Guidelines for Extensions on Deadlines

Highlights

Students are expected to contact their SAS advisor about the need for an extension at the earliest opportunity. At minimum, this involves sending a short email including the due date, course and name of the assignment ahead of time. Exceptional circumstances are described below.

We don't blame students for the problems they encounter - we welcome the opportunity to understand your experience.

Somtimes an extension is not the right solution and we need to think about other options.

General Principles 

Procedural Duty to Accommodate 

  1. The purpose of these guidelines is to describe our decision-making process. 

  1. In the event an accommodation cannot be supported, a logical and evidence-based decision-making process needs to have been followed. 

  1. Consistently using a principled approach is a tool to help us limit the influence of unconscious bias. 

  1. Articulating and sharing our approach helps students and faculty know how we make decisions. 

  1. The principles outlined here also provides a framework for considering appeals. 

Reducing Stigma 

  1. If a student is unable to meet a deadline, it is not a comment on their personal worth or their strength of character. Students have inherent worth – every member of our community has gifts and strengths, a unique perspective, and a right to dignity. When something has gone wrong, we focus on the situation, not the person or their character. 

Student Well-Being & Missed Learning 

  1. Extensions can sometimes perpetuate problems for a student and as a result, we have established guidelines for when to consider dropping a course. Examples of indicators of broader problems include: 

  1. Intensifying symptoms or maintaining a situation where a student is “stuck”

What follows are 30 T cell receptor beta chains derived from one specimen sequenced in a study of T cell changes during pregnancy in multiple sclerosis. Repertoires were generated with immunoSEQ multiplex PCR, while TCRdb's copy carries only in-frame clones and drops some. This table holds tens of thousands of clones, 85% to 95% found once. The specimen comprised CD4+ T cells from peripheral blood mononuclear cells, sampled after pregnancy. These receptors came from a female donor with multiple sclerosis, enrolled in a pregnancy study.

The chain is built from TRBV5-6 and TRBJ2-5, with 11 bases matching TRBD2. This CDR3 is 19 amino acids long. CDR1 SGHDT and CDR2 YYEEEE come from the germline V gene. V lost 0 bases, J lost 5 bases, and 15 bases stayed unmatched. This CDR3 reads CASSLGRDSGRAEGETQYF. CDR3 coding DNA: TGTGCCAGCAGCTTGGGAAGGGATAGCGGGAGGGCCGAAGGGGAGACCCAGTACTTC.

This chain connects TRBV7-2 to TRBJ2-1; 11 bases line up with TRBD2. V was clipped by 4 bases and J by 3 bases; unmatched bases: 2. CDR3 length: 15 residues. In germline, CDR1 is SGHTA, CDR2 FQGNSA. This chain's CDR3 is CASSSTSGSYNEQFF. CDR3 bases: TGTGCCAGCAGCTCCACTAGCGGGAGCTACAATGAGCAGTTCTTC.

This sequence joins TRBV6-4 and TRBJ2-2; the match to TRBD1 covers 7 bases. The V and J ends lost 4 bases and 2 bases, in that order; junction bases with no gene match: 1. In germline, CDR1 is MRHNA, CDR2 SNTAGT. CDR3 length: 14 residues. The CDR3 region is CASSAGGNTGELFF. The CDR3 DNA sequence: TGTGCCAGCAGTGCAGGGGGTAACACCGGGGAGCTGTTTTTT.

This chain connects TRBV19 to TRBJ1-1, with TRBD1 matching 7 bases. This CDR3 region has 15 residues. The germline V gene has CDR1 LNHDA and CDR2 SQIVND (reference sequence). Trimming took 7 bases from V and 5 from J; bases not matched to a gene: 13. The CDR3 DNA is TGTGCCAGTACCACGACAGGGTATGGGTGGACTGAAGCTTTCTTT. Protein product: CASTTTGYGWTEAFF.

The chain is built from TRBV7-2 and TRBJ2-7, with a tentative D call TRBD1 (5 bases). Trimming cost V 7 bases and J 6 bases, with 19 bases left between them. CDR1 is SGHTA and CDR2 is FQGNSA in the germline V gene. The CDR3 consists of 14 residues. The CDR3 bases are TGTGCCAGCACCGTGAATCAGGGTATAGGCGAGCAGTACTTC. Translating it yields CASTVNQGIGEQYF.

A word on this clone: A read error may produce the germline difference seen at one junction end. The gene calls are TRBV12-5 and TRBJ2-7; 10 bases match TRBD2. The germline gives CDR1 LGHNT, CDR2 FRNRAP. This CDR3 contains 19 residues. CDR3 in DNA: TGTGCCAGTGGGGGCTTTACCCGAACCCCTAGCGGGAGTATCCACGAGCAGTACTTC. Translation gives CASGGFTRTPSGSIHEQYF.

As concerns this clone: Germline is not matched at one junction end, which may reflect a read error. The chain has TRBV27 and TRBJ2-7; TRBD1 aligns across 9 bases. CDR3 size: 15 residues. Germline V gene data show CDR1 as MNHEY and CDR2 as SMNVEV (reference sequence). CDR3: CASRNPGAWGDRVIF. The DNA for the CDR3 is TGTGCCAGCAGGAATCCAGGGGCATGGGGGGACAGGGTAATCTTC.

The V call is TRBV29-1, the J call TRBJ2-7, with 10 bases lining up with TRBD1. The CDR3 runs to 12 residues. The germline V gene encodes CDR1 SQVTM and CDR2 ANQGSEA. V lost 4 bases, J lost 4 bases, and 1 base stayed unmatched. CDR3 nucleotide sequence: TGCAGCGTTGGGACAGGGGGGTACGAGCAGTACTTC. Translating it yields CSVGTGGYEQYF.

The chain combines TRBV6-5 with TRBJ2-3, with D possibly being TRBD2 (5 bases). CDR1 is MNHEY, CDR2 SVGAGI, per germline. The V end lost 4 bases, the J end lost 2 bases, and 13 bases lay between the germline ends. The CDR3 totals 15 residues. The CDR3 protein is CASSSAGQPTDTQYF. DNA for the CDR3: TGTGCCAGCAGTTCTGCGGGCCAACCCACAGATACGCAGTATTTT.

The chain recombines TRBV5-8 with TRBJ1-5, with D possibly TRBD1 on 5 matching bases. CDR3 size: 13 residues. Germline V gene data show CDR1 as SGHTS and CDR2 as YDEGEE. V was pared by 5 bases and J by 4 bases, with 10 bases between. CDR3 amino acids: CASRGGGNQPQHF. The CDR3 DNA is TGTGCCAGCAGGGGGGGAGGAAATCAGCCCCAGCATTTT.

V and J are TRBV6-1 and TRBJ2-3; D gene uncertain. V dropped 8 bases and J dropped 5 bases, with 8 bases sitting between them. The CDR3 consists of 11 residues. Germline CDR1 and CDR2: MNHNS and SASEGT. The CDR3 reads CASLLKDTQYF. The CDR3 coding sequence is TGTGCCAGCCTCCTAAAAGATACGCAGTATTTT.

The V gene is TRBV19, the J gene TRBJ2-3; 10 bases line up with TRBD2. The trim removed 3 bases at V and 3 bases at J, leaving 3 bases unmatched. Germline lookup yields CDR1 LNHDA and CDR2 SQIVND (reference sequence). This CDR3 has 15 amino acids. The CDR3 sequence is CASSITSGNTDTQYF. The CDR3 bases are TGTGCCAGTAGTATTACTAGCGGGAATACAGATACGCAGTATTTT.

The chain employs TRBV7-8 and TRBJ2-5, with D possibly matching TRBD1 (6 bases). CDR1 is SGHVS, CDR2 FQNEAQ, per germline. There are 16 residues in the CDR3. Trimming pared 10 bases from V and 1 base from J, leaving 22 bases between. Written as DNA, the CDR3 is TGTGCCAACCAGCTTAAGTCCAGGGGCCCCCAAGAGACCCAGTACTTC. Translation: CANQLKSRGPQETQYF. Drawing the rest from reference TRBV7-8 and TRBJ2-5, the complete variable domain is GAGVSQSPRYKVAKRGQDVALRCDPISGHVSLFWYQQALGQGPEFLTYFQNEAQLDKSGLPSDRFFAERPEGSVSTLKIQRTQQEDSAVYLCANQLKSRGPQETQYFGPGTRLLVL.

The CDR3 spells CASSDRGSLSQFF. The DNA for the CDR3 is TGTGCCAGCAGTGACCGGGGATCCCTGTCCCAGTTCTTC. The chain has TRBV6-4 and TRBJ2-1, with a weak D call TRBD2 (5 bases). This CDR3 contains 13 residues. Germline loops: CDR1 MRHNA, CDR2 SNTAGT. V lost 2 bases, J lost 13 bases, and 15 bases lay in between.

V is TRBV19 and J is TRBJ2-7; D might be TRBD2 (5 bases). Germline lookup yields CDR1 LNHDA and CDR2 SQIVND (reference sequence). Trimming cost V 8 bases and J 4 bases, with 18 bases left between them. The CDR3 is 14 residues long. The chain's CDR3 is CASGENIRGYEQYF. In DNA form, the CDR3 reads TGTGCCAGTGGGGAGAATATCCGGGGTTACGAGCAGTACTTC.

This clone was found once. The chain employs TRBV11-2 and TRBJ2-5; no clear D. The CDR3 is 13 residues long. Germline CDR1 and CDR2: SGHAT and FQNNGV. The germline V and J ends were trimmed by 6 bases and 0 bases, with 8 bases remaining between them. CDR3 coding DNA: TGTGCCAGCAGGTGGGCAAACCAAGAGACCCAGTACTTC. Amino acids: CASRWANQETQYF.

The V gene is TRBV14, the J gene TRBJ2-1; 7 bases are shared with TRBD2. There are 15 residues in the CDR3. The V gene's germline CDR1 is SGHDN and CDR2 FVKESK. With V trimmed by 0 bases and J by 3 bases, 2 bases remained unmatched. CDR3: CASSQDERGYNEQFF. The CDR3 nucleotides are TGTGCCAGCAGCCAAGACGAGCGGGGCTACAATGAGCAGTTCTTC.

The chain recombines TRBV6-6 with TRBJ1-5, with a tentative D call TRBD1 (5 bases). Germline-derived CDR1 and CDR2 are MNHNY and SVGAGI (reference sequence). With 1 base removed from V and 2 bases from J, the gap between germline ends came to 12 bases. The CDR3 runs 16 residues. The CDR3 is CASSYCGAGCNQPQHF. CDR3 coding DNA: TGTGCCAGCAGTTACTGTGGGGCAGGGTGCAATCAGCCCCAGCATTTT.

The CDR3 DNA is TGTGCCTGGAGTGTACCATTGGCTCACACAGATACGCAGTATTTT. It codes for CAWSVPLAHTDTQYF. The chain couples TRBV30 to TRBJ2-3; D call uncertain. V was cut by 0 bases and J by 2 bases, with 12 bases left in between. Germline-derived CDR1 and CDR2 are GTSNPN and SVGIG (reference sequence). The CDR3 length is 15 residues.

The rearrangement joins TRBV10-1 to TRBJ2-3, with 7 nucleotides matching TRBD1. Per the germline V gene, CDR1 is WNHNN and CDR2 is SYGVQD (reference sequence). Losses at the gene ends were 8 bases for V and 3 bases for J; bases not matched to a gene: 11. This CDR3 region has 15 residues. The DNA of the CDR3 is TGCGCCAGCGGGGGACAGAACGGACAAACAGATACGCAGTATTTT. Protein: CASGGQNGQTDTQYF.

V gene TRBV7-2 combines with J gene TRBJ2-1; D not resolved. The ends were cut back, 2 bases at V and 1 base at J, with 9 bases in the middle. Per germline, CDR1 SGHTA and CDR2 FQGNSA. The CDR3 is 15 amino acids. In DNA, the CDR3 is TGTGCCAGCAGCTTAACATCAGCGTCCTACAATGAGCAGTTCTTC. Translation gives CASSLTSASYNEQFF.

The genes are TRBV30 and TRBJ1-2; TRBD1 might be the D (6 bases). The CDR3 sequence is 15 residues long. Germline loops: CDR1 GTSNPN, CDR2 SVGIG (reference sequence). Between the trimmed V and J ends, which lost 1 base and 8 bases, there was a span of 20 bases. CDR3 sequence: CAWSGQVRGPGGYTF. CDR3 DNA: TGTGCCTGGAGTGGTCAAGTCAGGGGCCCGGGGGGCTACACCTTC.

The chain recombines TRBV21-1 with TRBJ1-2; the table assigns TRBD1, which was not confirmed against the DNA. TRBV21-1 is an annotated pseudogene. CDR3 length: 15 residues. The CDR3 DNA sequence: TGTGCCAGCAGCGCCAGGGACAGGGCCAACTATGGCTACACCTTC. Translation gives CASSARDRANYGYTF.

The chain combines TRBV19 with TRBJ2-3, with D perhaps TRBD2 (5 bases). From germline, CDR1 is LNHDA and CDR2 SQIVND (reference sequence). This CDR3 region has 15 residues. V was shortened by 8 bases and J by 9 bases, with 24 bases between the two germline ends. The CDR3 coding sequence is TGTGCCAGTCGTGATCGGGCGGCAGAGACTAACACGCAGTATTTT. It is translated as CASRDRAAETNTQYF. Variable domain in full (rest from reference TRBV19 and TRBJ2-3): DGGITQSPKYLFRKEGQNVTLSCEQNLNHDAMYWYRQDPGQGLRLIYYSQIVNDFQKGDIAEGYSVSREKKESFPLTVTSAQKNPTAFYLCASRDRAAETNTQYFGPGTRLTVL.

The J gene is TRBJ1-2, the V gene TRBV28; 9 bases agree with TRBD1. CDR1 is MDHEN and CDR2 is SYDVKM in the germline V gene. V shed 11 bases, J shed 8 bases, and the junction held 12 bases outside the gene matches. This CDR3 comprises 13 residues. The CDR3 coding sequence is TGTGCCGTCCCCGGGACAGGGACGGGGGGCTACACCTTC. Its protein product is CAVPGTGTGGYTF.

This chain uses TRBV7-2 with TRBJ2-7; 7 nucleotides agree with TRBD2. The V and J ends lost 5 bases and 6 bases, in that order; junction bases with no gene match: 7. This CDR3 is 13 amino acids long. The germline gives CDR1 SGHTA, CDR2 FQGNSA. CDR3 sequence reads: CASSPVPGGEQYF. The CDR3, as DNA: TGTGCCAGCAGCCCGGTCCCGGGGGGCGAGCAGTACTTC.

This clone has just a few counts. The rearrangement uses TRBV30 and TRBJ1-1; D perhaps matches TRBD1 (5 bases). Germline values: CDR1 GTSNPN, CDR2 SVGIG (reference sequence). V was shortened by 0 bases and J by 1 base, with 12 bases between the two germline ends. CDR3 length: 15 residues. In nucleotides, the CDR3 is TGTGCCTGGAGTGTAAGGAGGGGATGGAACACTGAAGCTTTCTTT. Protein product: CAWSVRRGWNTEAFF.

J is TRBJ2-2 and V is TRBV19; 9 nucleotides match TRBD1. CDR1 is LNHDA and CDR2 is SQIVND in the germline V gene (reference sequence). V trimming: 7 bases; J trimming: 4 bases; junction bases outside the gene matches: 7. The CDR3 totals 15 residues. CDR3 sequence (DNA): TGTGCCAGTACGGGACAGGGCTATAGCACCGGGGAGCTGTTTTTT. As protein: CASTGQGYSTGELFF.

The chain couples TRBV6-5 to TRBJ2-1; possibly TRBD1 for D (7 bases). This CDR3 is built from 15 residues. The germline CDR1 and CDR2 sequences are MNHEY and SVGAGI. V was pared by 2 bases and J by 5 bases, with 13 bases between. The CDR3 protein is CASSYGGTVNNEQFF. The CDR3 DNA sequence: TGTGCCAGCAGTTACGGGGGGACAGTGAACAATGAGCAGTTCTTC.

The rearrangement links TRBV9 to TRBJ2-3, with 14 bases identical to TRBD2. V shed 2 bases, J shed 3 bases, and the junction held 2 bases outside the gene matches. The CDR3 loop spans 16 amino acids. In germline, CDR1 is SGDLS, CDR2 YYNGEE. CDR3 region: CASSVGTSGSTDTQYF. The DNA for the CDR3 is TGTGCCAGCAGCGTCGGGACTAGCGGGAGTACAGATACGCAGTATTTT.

1. Creating a snowball or cascading set of missed academic work 

  1. Substantial missed learning opportunities that cannot be replaced through independent work alone 

Decision-Making & Procedures 

Typical Process 

  1. Does the student experience a disability that prevents (prevented) them from meeting an academic deadline? 

  1. Flare-up of symptoms associated with an episodic disability. 

  1. Student is using disability-management strategies and experienced a one-off setback. 

  1. The student is expected to reach out to their SAS Advisor for an extension before an academic deadline. Exceptions include: 

  1. Was in the hospital, 

  1. Had a concussion and total rest was advised, 

  1. Had a flare-up of a medical or mental health condition. 

  1. When reaching out to an SAS Advisor (information for the student): 

  1. The work does not need to be complete, 

  1. Identify the course, assignment, and deadline date, 

  1. Indicate that help is needed, 

  1. Make contact by email or telephone. 

  1. SAS advisor and student will work together to determine a new deadline that can be proposed to the instructor. 

Requests after a Deadline